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iTunes, and Sting, banned from China

Athletes blamed for rocking out to Tibetan protest songs

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The Chinese government has blocked access to Apple's iTunes store.

Meanwhile, a US-based activist group has claimed that the People’s Republic did it to prevent anyone in the country from downloading a Tibet-themed album.

The Art of Peace Foundation (APF) released Songs for Tibet last weekend. Sting, Alanis Morissette, Garbage and other mainstream acts recorded music on the album. It also contains a 15-minute talk by the Dalai Lama, the exiled Tibetan leader.

By Monday internet forums in China were being bombarded with complaints by iTunes customers who found they could no longer download music from the online store.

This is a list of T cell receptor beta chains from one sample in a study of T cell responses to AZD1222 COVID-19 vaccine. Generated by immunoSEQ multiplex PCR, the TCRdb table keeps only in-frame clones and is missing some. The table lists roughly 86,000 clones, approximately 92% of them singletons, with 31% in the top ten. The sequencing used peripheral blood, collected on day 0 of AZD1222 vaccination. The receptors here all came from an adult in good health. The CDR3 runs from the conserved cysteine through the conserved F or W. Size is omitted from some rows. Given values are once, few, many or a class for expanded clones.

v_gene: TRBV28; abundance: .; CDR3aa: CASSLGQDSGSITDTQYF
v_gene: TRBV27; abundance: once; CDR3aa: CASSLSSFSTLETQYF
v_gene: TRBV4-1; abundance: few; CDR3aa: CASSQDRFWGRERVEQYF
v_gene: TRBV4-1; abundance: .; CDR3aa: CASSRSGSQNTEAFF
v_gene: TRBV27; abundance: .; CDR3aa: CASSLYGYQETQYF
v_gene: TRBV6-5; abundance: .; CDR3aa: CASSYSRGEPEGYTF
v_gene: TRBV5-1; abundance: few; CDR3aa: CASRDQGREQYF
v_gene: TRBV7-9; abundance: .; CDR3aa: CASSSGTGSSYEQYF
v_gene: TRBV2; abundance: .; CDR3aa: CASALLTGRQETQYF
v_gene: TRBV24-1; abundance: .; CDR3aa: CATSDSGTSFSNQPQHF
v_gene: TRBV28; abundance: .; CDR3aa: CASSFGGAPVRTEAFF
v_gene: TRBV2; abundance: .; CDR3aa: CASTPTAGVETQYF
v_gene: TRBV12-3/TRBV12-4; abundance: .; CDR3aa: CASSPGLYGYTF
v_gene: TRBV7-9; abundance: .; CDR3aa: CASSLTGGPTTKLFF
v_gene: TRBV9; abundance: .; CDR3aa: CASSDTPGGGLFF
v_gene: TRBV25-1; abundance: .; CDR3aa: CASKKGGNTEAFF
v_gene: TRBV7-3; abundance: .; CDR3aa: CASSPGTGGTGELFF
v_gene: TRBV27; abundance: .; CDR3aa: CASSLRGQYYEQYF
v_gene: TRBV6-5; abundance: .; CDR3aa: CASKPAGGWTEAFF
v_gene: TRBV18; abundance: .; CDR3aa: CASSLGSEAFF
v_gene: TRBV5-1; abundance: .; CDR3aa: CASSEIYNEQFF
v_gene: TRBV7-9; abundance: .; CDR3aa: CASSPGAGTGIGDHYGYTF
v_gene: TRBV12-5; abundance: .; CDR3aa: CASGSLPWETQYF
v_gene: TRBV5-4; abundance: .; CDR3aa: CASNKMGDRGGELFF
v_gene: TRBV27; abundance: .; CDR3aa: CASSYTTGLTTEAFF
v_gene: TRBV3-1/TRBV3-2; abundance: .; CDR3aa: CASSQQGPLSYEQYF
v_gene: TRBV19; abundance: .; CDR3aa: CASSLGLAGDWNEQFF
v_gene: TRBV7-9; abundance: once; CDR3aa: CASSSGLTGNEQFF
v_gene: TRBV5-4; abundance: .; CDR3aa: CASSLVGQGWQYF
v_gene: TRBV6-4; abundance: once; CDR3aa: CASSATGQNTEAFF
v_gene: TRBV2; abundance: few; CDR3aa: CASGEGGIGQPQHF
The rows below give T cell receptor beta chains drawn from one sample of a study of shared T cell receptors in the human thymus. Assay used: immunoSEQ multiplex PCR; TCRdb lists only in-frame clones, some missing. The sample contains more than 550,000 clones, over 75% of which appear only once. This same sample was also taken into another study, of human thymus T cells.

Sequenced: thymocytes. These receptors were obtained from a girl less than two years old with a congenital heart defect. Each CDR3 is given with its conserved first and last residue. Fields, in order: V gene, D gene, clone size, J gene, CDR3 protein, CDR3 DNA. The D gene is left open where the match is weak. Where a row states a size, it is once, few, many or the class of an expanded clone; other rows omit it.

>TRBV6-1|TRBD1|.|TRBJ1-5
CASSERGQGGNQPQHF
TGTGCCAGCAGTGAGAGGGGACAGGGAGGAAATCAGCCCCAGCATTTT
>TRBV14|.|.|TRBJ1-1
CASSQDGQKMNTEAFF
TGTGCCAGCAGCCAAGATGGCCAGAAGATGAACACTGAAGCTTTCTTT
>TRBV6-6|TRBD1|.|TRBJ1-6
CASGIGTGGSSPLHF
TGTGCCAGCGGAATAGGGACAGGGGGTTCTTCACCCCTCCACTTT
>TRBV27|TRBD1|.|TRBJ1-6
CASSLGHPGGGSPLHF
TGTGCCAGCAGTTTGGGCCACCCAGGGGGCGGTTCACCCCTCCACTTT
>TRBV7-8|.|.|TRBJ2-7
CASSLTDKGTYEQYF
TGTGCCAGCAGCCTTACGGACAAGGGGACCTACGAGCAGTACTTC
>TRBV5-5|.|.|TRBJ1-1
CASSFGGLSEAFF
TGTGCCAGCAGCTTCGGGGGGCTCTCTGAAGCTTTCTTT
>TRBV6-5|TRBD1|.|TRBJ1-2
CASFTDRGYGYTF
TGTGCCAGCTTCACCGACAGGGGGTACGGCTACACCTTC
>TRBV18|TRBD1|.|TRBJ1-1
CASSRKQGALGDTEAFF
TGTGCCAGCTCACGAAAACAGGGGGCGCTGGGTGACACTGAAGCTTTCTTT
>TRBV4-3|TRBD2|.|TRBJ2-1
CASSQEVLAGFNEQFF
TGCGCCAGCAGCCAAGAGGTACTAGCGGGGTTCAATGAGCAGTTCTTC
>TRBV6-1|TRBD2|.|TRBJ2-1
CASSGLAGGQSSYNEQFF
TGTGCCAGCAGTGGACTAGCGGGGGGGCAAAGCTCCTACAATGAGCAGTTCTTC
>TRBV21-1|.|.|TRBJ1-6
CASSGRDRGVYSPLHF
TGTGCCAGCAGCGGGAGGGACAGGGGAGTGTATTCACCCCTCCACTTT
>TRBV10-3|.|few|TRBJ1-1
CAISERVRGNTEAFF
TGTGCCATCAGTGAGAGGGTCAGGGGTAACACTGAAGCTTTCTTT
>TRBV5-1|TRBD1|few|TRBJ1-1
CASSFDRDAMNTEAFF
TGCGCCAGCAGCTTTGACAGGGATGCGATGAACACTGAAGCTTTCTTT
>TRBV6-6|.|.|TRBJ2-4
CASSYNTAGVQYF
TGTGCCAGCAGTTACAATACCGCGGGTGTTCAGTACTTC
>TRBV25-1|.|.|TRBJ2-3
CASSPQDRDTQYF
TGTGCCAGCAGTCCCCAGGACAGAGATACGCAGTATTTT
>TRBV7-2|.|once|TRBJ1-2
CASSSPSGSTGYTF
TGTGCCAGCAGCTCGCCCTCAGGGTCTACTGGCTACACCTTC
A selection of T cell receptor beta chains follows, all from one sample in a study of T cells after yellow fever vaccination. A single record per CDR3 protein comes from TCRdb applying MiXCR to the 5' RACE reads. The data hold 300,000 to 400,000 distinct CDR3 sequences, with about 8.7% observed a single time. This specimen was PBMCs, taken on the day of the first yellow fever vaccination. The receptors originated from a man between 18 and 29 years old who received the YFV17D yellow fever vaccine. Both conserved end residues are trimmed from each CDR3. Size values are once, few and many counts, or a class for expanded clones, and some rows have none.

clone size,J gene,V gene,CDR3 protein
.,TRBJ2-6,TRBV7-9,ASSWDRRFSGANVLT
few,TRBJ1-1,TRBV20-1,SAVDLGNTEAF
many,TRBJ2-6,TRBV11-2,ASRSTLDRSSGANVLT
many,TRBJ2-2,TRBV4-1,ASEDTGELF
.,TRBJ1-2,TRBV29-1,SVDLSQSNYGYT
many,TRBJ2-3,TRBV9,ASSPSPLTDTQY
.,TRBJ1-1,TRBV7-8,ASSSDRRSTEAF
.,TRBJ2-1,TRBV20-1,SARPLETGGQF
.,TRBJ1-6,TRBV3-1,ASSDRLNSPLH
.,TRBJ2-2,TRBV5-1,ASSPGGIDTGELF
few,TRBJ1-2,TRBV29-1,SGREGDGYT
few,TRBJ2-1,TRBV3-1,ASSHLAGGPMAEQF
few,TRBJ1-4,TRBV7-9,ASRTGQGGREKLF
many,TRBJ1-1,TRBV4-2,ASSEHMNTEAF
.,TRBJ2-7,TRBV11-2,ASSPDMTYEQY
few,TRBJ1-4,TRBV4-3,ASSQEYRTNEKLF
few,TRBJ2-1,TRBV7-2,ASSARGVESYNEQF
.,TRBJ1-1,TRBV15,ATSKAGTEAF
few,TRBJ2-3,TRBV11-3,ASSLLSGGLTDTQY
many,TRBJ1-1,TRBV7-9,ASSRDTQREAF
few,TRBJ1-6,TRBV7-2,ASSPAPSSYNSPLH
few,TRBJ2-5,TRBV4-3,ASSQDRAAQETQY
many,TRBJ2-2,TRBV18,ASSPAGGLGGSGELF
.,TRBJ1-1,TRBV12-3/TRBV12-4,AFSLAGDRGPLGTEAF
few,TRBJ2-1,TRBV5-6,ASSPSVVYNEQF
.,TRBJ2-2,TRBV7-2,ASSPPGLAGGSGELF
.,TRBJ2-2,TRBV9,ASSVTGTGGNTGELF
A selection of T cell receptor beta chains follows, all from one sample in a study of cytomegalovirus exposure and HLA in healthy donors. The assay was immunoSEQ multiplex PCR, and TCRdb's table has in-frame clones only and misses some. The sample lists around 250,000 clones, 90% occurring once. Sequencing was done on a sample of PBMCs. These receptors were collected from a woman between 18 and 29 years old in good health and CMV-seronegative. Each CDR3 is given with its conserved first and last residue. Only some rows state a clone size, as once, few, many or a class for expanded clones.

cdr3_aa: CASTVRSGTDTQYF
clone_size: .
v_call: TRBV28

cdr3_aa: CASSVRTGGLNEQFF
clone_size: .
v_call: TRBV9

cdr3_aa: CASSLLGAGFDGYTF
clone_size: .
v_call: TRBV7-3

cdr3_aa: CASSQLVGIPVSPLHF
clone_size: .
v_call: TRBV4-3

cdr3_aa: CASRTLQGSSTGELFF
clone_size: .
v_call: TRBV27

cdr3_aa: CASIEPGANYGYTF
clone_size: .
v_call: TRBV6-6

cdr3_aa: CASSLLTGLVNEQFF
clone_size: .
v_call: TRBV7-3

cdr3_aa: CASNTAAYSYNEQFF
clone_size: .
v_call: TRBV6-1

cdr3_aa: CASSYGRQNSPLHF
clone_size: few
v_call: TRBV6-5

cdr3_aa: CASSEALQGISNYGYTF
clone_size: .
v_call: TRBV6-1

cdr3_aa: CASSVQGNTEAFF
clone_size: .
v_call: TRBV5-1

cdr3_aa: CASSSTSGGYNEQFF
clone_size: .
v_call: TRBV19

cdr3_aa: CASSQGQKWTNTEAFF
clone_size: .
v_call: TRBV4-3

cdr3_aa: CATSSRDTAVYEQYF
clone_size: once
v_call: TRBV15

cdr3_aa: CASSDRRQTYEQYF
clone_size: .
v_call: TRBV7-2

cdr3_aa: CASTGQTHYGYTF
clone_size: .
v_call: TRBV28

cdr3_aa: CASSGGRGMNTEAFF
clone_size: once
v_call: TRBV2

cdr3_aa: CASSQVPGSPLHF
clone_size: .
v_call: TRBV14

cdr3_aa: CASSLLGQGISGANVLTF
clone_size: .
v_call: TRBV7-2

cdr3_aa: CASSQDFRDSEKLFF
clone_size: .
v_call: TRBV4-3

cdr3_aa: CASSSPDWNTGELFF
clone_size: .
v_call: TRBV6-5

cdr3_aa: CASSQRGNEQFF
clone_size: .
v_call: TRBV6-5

APF reckoned the album’s release stoked enough controversy in China for the country to block iTunes. However, the group has not been able to corroborate those claims.

"We issued a release saying that over 40 athletes downloaded the album in an act of solidarity, and that's what triggered it,” said APF executive director Michael Wohl, according to the Associated Press. “Then everything got blocked."

The New York-based group also tried to score some publicity at the Bejing Olympics by urging athletes, who were given free downloads of the album, to wear an “MP3 player during the games as a symbol of freedom of expression”.

Apple also acknowledged that some of its customers in China were currently struggling to access iTunes.

"We are aware of the logon problems but we have no comment at the moment," said Huang Yuna, a Beijing-based Apple spokeswoman told AP.

Earlier this month, a Chinese government-controlled web portal reported that “angry netizens” were “rallying together to denounce Apple in offering Songs for Tibet for purchase.

“They have also expressed a wish to ban the album's singers and producers, most notably Sting, John Mayer and Dave Matthews, from entering China,” it said. ®

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